One of the worst jobs I ever had was fresh out of college. It was my first “real” job in that I wasn’t working for my father’s plumbing business, which I did for several years in high school. I won a prestigious student athlete award at my high school and graduated as the big man on our small Christian campus. I felt proud of myself, taking literally all the cards and well wishes of family and friends who insisted I was going to change the world.
My boss at the hardware store didn’t really care if I won that award nor did he know about my world-changing future. He only cared about if I arrived five minutes late for my shift, that I couldn’t quite cut house keys that opened locks, and I was terrible at stocking shelves.
At the time I was so naïve about the nature of work. Sure, I was willing to work hard. I disciplined myself to get in shape, losing 30 pounds between my sophomore and junior years, in order to make the Varsity squad. I studied in school and worked hard for my father’s business every summer.
But I couldn’t find purpose in the menial tasks the owner made me do, tasks I thought were well below my skill level, such as stacking and restacking pallets of fertilizer. Why, I wondered, was he so particular about how those stacks looked? Did it matter if they leaned a bit to one side? Was it necessary that each bag faced up with the labels facing out?
Value in the little things
In my little, selfish world, I only saw this job as a way to earn a paycheck. Stacking shelves, sweeping floors, cutting chain and rope — I used it as a means to an end. It wasn’t until maybe 20 years later, as someone who frequents hardware stores, do I understand the value of an organized, helpful retail operation. It matters that things are bright, clean, and orderly. It matters that the employees are helpful and courteous. It matters to me that I can find what I need. Not simply so the store can earn money from satisfied customers, but because our community in suburban Nashville needs a store like this so we can live flourishing lives in the homes God has called us to steward.
A retail employee at a hardware store seems like a forgettable enough career. But we know when we are in these kinds of establishments and there is no adequate help and the products we need are disorganized, it makes our lives harder.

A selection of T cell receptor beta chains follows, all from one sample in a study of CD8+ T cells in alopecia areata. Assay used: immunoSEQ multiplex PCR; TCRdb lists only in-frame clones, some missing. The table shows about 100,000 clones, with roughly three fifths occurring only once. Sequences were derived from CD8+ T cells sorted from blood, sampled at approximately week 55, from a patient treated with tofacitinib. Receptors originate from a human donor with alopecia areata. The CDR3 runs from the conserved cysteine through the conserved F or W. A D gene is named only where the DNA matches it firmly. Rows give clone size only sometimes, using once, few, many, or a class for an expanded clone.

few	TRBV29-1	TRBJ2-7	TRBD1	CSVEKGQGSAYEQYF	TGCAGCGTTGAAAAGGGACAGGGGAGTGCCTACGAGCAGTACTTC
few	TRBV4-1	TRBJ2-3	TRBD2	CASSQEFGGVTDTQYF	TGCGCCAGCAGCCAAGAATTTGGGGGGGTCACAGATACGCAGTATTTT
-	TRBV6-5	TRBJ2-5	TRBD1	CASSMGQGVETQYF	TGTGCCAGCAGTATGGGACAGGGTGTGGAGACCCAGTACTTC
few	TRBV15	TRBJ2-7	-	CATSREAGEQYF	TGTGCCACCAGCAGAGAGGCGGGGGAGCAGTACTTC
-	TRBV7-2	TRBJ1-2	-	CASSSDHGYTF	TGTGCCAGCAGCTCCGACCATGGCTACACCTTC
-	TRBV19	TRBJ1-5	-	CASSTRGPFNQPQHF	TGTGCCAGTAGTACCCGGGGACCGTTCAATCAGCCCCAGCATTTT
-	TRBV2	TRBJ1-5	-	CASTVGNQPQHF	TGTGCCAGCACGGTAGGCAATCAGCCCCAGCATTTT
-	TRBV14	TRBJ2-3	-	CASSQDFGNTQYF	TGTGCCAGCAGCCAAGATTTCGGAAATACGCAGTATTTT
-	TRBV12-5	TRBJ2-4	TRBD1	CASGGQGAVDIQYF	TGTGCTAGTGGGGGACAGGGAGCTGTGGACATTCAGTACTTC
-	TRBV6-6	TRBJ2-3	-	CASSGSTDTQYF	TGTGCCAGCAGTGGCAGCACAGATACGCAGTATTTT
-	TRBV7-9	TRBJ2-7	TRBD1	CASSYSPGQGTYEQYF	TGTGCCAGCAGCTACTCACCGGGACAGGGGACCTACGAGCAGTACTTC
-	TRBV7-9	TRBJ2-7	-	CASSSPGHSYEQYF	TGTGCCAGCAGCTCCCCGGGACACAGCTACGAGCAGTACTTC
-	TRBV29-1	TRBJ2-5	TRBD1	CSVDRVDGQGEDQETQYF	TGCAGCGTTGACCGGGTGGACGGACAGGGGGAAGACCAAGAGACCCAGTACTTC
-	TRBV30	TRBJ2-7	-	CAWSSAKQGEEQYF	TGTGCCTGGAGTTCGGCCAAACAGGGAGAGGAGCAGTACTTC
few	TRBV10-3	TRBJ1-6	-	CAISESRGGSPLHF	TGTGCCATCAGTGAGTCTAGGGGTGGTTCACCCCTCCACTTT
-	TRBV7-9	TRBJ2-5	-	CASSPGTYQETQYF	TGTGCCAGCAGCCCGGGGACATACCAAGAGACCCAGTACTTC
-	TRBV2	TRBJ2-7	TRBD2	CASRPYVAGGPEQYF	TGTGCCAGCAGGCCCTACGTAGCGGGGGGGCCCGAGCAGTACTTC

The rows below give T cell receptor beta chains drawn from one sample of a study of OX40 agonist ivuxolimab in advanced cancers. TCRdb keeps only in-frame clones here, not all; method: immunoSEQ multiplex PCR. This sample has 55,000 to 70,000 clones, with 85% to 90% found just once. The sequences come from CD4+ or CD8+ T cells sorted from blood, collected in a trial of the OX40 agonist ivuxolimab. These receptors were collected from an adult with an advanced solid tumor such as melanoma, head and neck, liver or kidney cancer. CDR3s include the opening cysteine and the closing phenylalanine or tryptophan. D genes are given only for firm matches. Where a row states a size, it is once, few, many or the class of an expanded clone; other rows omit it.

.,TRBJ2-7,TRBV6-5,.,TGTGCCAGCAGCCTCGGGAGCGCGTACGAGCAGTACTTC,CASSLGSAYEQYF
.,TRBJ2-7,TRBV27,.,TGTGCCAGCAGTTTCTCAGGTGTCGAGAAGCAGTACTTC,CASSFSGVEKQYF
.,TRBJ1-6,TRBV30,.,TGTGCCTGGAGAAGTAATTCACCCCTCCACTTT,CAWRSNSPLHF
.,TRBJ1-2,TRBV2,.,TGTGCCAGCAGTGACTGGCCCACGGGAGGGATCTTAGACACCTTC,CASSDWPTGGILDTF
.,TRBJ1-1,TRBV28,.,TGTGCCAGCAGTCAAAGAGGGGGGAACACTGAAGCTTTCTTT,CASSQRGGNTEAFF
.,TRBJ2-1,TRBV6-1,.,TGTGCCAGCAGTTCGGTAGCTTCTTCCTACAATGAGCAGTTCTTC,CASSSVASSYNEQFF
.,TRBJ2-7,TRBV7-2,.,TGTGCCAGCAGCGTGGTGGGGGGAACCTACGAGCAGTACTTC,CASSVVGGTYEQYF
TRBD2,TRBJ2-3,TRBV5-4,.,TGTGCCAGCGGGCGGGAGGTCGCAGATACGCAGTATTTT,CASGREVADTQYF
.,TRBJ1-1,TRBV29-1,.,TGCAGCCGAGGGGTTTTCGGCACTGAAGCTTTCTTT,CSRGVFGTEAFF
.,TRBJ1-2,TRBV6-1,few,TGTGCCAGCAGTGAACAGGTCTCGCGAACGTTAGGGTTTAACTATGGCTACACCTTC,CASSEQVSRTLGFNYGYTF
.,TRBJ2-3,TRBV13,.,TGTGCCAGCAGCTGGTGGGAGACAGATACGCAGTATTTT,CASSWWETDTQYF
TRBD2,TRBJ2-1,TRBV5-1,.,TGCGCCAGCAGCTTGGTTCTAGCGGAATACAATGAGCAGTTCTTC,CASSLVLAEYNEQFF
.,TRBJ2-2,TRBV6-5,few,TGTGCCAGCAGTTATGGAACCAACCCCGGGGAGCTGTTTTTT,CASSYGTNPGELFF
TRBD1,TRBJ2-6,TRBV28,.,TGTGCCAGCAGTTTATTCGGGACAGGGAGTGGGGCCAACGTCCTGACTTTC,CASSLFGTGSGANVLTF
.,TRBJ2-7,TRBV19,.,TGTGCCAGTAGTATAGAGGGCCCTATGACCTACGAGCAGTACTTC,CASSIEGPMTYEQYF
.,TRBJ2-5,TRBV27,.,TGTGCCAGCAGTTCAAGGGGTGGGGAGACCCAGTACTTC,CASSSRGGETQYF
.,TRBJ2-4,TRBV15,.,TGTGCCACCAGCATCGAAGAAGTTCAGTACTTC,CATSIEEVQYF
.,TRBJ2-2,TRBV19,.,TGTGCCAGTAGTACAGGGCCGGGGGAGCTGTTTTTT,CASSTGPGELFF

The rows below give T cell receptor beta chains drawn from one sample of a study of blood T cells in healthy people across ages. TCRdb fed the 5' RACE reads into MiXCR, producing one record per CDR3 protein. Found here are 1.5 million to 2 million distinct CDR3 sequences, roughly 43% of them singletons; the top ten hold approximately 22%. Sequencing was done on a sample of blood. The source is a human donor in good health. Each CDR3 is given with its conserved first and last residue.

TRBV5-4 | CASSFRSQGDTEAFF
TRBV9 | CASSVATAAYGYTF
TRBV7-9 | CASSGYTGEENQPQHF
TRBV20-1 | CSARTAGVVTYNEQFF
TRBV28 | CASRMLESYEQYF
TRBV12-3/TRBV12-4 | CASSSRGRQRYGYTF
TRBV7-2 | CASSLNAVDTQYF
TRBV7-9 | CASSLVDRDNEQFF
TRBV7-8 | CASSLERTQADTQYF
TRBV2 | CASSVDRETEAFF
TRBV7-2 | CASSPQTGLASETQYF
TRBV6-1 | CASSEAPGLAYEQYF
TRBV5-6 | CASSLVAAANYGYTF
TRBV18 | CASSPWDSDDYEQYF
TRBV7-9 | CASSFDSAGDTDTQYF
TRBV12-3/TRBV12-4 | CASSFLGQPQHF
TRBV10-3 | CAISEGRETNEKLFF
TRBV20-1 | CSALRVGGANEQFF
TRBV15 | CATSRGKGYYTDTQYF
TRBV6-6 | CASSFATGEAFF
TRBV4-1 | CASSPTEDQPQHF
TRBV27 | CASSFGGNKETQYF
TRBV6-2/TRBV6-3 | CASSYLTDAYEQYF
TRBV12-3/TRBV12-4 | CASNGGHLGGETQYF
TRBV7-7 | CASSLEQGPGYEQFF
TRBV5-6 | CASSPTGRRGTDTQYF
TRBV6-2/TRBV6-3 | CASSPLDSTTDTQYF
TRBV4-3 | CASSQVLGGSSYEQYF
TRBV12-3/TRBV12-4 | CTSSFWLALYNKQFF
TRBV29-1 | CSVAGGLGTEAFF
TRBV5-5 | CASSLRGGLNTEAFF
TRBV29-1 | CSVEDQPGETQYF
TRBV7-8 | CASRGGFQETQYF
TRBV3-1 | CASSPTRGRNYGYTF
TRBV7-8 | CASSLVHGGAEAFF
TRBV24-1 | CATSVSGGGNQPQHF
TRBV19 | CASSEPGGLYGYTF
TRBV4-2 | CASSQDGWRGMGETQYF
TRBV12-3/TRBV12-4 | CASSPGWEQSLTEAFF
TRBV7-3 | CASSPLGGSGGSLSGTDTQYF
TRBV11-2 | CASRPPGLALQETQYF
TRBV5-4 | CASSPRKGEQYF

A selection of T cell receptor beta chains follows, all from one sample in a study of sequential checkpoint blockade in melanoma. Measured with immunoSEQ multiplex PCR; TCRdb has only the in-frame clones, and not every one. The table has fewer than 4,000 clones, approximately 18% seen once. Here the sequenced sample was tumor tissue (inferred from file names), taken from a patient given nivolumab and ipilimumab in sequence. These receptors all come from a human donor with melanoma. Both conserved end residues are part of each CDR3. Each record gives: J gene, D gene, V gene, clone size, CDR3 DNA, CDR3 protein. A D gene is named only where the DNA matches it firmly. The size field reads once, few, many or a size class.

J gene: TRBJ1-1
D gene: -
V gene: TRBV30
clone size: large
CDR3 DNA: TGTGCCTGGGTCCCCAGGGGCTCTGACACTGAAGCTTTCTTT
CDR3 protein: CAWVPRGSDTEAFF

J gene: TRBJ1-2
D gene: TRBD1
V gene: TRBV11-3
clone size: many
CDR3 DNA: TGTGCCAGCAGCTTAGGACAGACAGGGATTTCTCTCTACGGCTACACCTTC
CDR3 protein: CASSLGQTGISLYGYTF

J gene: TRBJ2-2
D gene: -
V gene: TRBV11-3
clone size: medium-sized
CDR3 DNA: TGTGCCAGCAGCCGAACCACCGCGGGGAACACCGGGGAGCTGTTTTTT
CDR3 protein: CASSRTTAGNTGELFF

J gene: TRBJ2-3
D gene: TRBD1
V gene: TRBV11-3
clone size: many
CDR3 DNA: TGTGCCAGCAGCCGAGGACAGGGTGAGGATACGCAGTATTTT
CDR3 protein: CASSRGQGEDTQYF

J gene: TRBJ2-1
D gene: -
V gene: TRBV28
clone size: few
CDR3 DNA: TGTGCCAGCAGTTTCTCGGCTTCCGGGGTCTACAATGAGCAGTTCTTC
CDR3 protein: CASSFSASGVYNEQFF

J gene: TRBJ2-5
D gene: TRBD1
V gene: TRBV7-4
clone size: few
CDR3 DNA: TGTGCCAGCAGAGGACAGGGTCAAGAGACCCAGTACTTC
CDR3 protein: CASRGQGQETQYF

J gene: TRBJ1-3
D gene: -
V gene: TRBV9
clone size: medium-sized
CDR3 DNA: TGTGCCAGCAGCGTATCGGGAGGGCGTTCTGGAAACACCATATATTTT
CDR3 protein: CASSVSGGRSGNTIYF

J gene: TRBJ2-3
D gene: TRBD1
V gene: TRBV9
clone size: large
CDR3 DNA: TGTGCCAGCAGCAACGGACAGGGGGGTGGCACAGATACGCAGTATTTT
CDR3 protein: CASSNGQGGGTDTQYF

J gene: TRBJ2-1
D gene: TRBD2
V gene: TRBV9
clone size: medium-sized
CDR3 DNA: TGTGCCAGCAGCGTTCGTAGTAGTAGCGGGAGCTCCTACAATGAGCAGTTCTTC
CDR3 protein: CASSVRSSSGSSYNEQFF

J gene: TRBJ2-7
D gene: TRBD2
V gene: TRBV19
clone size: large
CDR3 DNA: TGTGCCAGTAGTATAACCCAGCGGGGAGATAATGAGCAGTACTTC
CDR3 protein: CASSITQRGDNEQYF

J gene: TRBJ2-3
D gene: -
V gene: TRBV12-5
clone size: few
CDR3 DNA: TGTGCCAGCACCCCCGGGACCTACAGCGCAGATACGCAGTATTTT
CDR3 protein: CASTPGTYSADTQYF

For the life of others
This is but a small example of a larger reality about the nature of work. We often see our labors in individualistic ways. We work to make money to provide for our families. We work so we can give back to kingdom purposes. We work because we glorify God with what our hands create.
But we miss that our work also serves our neighbor. In a flourishing society, everyone’s gifts and talents are leveraged not only for economic output but for the benefit of others. I can drive to my office or church because talented civil engineers designed transportation systems and because faithful construction workers laid gravel and pavement according to rigid specifications. I can purchase shoes because there is a whole supply line of workers who designed and built shoes so my feet can be stylish and comfortable. I can eat a meal with my family because someone raised chickens, grew broccoli, and because engineers and plumbers created systems that get clean water to my house.
These are just three examples of everyday habits in which I am served by the work of others, many of whom I’ll likely never meet. Work can seem incredibly individualistic, especially work that doesn’t seem to require much engagement with others. I’m writing this article by myself in my office with the door closed. Some spend days on the road making sales calls. Others use their hands to craft or build without much human interaction.
And yet the impact of our work is not felt in isolation, but across the human family.
The ripple effects of our work
This is why work is an essential part of the command Jesus gives us to love our neighbor as ourselves. Good work matters because the end result matters to our neighbors. If you’ve suffered because of a shabby repair or a shoddy product, it’s because someone on the other end didn’t love their fellow human being enough to work with excellence.
Paul reminds us in Colossians that Christians should be known for excellence, urging readers to create and craft and build “with all of their hearts.” We should put everything into what we do because God is watching and it affects the flourishing of our neighbors.
In a world where we are encouraged to cut corners or where there is pressure to maximize profits at the expense of quality, we should always insist on a job well done. Not only so we can earn a paycheck, but so the person who benefits from our labor truly benefits.
Understanding the connection between our work and love of neighbor also breathes new life into our Monday routines, especially on those days when it seems your work is unappreciated by your superiors or when the marketplace isn’t rewarding your rigor with a bump in salary.
We should care about our work because our work is a gift to those around us.